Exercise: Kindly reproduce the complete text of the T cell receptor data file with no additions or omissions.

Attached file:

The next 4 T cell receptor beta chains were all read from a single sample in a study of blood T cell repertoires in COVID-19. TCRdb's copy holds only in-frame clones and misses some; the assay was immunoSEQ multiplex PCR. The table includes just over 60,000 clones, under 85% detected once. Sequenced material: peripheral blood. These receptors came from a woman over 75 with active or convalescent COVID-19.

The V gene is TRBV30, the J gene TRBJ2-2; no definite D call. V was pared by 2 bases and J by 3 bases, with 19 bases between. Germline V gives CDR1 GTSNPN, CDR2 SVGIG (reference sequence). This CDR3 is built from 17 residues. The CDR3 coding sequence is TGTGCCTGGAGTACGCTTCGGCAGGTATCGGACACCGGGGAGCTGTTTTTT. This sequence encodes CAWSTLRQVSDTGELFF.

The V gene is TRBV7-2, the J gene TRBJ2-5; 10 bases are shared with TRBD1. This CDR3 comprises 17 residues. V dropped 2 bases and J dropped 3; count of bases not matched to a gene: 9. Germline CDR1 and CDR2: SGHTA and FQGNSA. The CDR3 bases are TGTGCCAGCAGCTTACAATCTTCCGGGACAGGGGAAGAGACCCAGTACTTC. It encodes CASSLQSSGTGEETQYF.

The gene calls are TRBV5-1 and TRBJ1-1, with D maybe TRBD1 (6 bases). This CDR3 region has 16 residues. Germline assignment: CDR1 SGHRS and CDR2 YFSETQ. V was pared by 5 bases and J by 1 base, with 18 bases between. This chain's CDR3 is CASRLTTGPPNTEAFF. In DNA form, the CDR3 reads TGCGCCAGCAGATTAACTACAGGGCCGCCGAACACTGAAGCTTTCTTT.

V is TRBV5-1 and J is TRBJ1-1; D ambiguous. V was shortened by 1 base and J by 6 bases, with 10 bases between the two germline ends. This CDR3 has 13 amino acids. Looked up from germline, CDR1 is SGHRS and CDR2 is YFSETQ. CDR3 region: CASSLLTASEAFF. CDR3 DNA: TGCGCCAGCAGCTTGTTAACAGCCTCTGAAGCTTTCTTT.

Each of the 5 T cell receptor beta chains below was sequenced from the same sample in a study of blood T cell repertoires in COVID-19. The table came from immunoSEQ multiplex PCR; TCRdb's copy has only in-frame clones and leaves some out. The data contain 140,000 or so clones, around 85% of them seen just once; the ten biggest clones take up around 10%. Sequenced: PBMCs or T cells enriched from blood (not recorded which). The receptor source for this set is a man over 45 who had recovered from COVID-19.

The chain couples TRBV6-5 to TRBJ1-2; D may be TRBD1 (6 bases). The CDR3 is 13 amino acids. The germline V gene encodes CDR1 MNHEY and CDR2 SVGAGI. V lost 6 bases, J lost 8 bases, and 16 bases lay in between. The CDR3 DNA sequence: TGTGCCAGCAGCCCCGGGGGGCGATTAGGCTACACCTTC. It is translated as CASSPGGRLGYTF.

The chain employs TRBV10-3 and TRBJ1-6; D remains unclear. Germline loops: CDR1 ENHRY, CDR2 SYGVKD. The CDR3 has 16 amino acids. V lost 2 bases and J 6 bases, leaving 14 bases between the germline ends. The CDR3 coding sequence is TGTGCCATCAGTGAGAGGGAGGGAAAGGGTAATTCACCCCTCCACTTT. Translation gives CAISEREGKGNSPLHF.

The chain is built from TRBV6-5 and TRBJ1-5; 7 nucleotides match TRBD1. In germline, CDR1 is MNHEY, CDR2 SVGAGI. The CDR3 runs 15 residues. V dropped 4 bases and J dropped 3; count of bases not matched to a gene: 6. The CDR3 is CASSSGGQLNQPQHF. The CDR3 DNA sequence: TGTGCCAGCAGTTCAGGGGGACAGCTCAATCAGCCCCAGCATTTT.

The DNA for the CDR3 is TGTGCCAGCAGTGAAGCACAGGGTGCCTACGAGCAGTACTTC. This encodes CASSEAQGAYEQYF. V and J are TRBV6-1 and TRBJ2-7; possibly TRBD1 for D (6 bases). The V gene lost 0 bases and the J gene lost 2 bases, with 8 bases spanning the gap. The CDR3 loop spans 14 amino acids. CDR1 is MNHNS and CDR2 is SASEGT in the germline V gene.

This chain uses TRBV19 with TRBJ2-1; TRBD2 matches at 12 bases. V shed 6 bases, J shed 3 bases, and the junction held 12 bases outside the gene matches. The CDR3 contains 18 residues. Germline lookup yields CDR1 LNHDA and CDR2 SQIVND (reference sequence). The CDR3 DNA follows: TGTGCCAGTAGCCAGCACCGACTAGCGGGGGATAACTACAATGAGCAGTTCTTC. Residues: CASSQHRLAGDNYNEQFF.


The next 4 T cell receptor beta chains were all read from a single sample in a study of blood T cell repertoires in COVID-19. TCRdb's copy holds only in-frame clones and misses some; the assay was immunoSEQ multiplex PCR. The table includes just over 60,000 clones, under 85% detected once. Sequenced material: peripheral blood. These receptors came from a woman over 75 with active or convalescent COVID-19.

The V gene is TRBV30, the J gene TRBJ2-2; no definite D call. V was pared by 2 bases and J by 3 bases, with 19 bases between. Germline V gives CDR1 GTSNPN, CDR2 SVGIG (reference sequence). This CDR3 is built from 17 residues. The CDR3 coding sequence is TGTGCCTGGAGTACGCTTCGGCAGGTATCGGACACCGGGGAGCTGTTTTTT. This sequence encodes CAWSTLRQVSDTGELFF.

The V gene is TRBV7-2, the J gene TRBJ2-5; 10 bases are shared with TRBD1. This CDR3 comprises 17 residues. V dropped 2 bases and J dropped 3; count of bases not matched to a gene: 9. Germline CDR1 and CDR2: SGHTA and FQGNSA. The CDR3 bases are TGTGCCAGCAGCTTACAATCTTCCGGGACAGGGGAAGAGACCCAGTACTTC. It encodes CASSLQSSGTGEETQYF.

The gene calls are TRBV5-1 and TRBJ1-1, with D maybe TRBD1 (6 bases). This CDR3 region has 16 residues. Germline assignment: CDR1 SGHRS and CDR2 YFSETQ. V was pared by 5 bases and J by 1 base, with 18 bases between. This chain's CDR3 is CASRLTTGPPNTEAFF. In DNA form, the CDR3 reads TGCGCCAGCAGATTAACTACAGGGCCGCCGAACACTGAAGCTTTCTTT.

V is TRBV5-1 and J is TRBJ1-1; D ambiguous. V was shortened by 1 base and J by 6 bases, with 10 bases between the two germline ends. This CDR3 has 13 amino acids. Looked up from germline, CDR1 is SGHRS and CDR2 is YFSETQ. CDR3 region: CASSLLTASEAFF. CDR3 DNA: TGCGCCAGCAGCTTGTTAACAGCCTCTGAAGCTTTCTTT.

Each of the 5 T cell receptor beta chains below was sequenced from the same sample in a study of blood T cell repertoires in COVID-19. The table came from immunoSEQ multiplex PCR; TCRdb's copy has only in-frame clones and leaves some out. The data contain 140,000 or so clones, around 85% of them seen just once; the ten biggest clones take up around 10%. Sequenced: PBMCs or T cells enriched from blood (not recorded which). The receptor source for this set is a man over 45 who had recovered from COVID-19.

The chain couples TRBV6-5 to TRBJ1-2; D may be TRBD1 (6 bases). The CDR3 is 13 amino acids. The germline V gene encodes CDR1 MNHEY and CDR2 SVGAGI. V lost 6 bases, J lost 8 bases, and 16 bases lay in between. The CDR3 DNA sequence: TGTGCCAGCAGCCCCGGGGGGCGATTAGGCTACACCTTC. It is translated as CASSPGGRLGYTF.

The chain employs TRBV10-3 and TRBJ1-6; D remains unclear. Germline loops: CDR1 ENHRY, CDR2 SYGVKD. The CDR3 has 16 amino acids. V lost 2 bases and J 6 bases, leaving 14 bases between the germline ends. The CDR3 coding sequence is TGTGCCATCAGTGAGAGGGAGGGAAAGGGTAATTCACCCCTCCACTTT. Translation gives CAISEREGKGNSPLHF.

The chain is built from TRBV6-5 and TRBJ1-5; 7 nucleotides match TRBD1. In germline, CDR1 is MNHEY, CDR2 SVGAGI. The CDR3 runs 15 residues. V dropped 4 bases and J dropped 3; count of bases not matched to a gene: 6. The CDR3 is CASSSGGQLNQPQHF. The CDR3 DNA sequence: TGTGCCAGCAGTTCAGGGGGACAGCTCAATCAGCCCCAGCATTTT.

The DNA for the CDR3 is TGTGCCAGCAGTGAAGCACAGGGTGCCTACGAGCAGTACTTC. This encodes CASSEAQGAYEQYF. V and J are TRBV6-1 and TRBJ2-7; possibly TRBD1 for D (6 bases). The V gene lost 0 bases and the J gene lost 2 bases, with 8 bases spanning the gap. The CDR3 loop spans 14 amino acids. CDR1 is MNHNS and CDR2 is SASEGT in the germline V gene.

This chain uses TRBV19 with TRBJ2-1; TRBD2 matches at 12 bases. V shed 6 bases, J shed 3 bases, and the junction held 12 bases outside the gene matches. The CDR3 contains 18 residues. Germline lookup yields CDR1 LNHDA and CDR2 SQIVND (reference sequence). The CDR3 DNA follows: TGTGCCAGTAGCCAGCACCGACTAGCGGGGGATAACTACAATGAGCAGTTCTTC. Residues: CASSQHRLAGDNYNEQFF.